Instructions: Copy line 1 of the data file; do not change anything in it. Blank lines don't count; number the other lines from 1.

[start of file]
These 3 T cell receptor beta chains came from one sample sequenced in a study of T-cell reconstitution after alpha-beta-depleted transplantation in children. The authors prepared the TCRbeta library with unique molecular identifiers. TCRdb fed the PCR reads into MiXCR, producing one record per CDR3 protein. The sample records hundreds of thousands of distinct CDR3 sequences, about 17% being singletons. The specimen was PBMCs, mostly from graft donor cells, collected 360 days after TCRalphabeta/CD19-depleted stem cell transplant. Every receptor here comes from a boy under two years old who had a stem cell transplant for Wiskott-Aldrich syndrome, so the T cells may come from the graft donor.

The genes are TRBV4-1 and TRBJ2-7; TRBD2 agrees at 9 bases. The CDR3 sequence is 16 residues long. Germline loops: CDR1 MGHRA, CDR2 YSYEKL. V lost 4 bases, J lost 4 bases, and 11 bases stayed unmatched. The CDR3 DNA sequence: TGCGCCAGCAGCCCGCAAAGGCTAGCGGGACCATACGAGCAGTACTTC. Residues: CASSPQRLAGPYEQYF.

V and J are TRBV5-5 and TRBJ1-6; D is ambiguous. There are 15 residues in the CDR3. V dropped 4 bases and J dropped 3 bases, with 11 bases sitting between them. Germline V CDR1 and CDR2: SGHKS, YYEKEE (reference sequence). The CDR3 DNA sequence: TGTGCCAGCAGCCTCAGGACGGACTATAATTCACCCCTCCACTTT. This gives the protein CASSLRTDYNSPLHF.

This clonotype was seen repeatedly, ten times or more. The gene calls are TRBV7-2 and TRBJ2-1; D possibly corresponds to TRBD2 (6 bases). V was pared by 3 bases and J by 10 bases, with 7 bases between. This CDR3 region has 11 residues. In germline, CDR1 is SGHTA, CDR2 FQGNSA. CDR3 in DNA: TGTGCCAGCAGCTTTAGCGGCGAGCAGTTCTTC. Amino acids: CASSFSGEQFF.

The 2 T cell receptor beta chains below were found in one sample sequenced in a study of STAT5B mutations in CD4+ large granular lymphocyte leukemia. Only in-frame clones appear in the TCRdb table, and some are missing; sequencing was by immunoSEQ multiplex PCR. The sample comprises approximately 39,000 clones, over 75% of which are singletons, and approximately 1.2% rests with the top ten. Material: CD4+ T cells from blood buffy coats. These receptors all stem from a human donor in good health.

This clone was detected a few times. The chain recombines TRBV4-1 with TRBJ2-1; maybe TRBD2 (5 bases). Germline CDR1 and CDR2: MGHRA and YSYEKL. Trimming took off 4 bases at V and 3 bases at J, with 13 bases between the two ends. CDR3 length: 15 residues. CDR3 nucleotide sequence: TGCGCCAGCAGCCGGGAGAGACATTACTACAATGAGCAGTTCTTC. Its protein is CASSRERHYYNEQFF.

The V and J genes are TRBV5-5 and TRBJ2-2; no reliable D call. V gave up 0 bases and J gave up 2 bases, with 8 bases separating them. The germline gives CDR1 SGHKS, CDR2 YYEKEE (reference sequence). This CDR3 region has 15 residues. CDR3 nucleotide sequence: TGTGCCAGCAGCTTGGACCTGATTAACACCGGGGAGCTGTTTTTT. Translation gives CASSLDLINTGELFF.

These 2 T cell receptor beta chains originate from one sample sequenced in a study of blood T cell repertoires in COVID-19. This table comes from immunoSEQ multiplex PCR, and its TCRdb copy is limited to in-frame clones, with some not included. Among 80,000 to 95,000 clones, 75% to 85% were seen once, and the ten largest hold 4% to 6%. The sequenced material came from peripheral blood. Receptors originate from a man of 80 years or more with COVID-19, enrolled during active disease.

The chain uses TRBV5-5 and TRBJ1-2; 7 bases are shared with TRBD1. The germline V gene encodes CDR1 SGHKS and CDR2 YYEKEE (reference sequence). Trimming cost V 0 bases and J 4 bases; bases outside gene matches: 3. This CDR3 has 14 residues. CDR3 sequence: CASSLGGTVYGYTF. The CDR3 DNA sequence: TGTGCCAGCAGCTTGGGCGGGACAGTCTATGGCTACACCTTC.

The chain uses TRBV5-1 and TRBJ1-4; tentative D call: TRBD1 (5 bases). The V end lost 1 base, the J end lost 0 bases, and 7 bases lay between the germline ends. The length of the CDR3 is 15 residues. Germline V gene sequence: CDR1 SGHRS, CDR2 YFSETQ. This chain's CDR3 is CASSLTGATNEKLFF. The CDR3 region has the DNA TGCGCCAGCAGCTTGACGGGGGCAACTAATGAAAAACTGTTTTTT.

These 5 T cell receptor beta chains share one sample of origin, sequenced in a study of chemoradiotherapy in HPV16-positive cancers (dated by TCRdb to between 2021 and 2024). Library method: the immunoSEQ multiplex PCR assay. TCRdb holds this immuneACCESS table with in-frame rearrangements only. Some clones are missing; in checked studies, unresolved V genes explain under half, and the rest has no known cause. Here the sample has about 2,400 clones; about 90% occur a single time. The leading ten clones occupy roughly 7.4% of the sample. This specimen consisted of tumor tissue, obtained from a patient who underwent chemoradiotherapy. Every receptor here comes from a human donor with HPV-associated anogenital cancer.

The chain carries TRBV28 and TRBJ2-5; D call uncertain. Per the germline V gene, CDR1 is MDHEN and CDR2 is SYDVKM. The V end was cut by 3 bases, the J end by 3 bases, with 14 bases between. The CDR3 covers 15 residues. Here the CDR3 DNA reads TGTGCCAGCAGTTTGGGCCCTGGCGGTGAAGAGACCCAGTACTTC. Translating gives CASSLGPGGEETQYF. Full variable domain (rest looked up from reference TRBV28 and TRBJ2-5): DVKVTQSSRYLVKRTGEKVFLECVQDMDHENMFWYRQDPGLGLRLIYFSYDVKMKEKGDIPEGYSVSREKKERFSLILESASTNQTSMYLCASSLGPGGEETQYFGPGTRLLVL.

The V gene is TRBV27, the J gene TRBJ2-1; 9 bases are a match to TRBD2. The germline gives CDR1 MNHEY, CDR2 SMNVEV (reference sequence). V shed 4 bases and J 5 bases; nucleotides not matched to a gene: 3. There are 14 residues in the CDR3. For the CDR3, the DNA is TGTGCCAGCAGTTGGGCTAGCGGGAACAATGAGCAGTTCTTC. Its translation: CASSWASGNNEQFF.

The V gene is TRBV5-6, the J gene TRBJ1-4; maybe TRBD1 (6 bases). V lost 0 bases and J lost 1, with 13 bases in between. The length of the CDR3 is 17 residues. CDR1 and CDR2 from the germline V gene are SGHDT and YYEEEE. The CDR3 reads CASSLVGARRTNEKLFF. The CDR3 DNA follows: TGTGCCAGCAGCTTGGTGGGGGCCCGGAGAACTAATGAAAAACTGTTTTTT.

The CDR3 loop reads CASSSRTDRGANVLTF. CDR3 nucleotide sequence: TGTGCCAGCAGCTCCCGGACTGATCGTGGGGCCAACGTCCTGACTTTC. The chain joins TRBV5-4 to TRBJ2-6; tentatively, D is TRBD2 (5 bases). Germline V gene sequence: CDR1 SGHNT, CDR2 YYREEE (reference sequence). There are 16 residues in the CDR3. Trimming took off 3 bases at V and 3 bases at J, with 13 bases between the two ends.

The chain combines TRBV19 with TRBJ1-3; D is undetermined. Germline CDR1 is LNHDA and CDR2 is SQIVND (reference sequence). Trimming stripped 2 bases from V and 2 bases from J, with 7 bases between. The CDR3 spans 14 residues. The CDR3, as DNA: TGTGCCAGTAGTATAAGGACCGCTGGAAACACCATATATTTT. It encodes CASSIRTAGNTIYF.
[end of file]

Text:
These 3 T cell receptor beta chains came from one sample sequenced in a study of T-cell reconstitution after alpha-beta-depleted transplantation in children. The authors prepared the TCRbeta library with unique molecular identifiers. TCRdb fed the PCR reads into MiXCR, producing one record per CDR3 protein. The sample records hundreds of thousands of distinct CDR3 sequences, about 17% being singletons. The specimen was PBMCs, mostly from graft donor cells, collected 360 days after TCRalphabeta/CD19-depleted stem cell transplant. Every receptor here comes from a boy under two years old who had a stem cell transplant for Wiskott-Aldrich syndrome, so the T cells may come from the graft donor.